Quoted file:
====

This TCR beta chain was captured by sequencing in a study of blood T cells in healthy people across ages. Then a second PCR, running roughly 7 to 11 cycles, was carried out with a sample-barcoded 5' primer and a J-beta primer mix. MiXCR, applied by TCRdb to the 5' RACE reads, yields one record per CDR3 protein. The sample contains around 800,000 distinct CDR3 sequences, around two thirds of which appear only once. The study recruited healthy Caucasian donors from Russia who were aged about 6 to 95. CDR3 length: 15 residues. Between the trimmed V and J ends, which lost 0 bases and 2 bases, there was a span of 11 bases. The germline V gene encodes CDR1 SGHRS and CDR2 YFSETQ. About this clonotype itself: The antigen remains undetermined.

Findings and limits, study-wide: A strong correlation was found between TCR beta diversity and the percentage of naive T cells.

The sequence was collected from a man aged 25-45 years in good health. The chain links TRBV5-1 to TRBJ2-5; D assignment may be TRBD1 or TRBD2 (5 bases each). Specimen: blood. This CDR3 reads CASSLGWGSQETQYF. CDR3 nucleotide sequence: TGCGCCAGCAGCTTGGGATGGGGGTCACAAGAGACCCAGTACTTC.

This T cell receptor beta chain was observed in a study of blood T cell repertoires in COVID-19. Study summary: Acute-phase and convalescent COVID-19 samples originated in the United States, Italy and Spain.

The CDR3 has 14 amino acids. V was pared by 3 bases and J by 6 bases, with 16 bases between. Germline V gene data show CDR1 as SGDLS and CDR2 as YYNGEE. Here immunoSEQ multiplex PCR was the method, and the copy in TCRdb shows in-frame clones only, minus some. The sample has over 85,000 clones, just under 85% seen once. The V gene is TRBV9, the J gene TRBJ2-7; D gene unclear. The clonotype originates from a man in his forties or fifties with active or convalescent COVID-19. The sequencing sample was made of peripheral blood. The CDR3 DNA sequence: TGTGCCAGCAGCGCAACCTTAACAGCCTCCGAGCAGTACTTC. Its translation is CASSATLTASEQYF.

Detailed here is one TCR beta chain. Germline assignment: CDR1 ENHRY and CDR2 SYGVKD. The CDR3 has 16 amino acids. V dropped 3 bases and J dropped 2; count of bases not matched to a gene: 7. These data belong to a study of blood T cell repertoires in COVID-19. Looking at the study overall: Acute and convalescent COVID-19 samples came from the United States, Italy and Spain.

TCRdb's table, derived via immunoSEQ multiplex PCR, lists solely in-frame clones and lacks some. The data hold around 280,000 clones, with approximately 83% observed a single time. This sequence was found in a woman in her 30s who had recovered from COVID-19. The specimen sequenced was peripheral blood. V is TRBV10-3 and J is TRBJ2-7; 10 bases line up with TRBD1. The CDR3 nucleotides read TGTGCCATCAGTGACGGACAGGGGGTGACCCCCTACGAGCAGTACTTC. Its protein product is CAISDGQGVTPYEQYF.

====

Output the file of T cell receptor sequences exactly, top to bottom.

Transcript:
This TCR beta chain was captured by sequencing in a study of blood T cells in healthy people across ages. Then a second PCR, running roughly 7 to 11 cycles, was carried out with a sample-barcoded 5' primer and a J-beta primer mix. MiXCR, applied by TCRdb to the 5' RACE reads, yields one record per CDR3 protein. The sample contains around 800,000 distinct CDR3 sequences, around two thirds of which appear only once. The study recruited healthy Caucasian donors from Russia who were aged about 6 to 95. CDR3 length: 15 residues. Between the trimmed V and J ends, which lost 0 bases and 2 bases, there was a span of 11 bases. The germline V gene encodes CDR1 SGHRS and CDR2 YFSETQ. About this clonotype itself: The antigen remains undetermined.

Findings and limits, study-wide: A strong correlation was found between TCR beta diversity and the percentage of naive T cells.

The sequence was collected from a man aged 25-45 years in good health. The chain links TRBV5-1 to TRBJ2-5; D assignment may be TRBD1 or TRBD2 (5 bases each). Specimen: blood. This CDR3 reads CASSLGWGSQETQYF. CDR3 nucleotide sequence: TGCGCCAGCAGCTTGGGATGGGGGTCACAAGAGACCCAGTACTTC.

This T cell receptor beta chain was observed in a study of blood T cell repertoires in COVID-19. Study summary: Acute-phase and convalescent COVID-19 samples originated in the United States, Italy and Spain.

The CDR3 has 14 amino acids. V was pared by 3 bases and J by 6 bases, with 16 bases between. Germline V gene data show CDR1 as SGDLS and CDR2 as YYNGEE. Here immunoSEQ multiplex PCR was the method, and the copy in TCRdb shows in-frame clones only, minus some. The sample has over 85,000 clones, just under 85% seen once. The V gene is TRBV9, the J gene TRBJ2-7; D gene unclear. The clonotype originates from a man in his forties or fifties with active or convalescent COVID-19. The sequencing sample was made of peripheral blood. The CDR3 DNA sequence: TGTGCCAGCAGCGCAACCTTAACAGCCTCCGAGCAGTACTTC. Its translation is CASSATLTASEQYF.

Detailed here is one TCR beta chain. Germline assignment: CDR1 ENHRY and CDR2 SYGVKD. The CDR3 has 16 amino acids. V dropped 3 bases and J dropped 2; count of bases not matched to a gene: 7. These data belong to a study of blood T cell repertoires in COVID-19. Looking at the study overall: Acute and convalescent COVID-19 samples came from the United States, Italy and Spain.

TCRdb's table, derived via immunoSEQ multiplex PCR, lists solely in-frame clones and lacks some. The data hold around 280,000 clones, with approximately 83% observed a single time. This sequence was found in a woman in her 30s who had recovered from COVID-19. The specimen sequenced was peripheral blood. V is TRBV10-3 and J is TRBJ2-7; 10 bases line up with TRBD1. The CDR3 nucleotides read TGTGCCATCAGTGACGGACAGGGGGTGACCCCCTACGAGCAGTACTTC. Its protein product is CAISDGQGVTPYEQYF.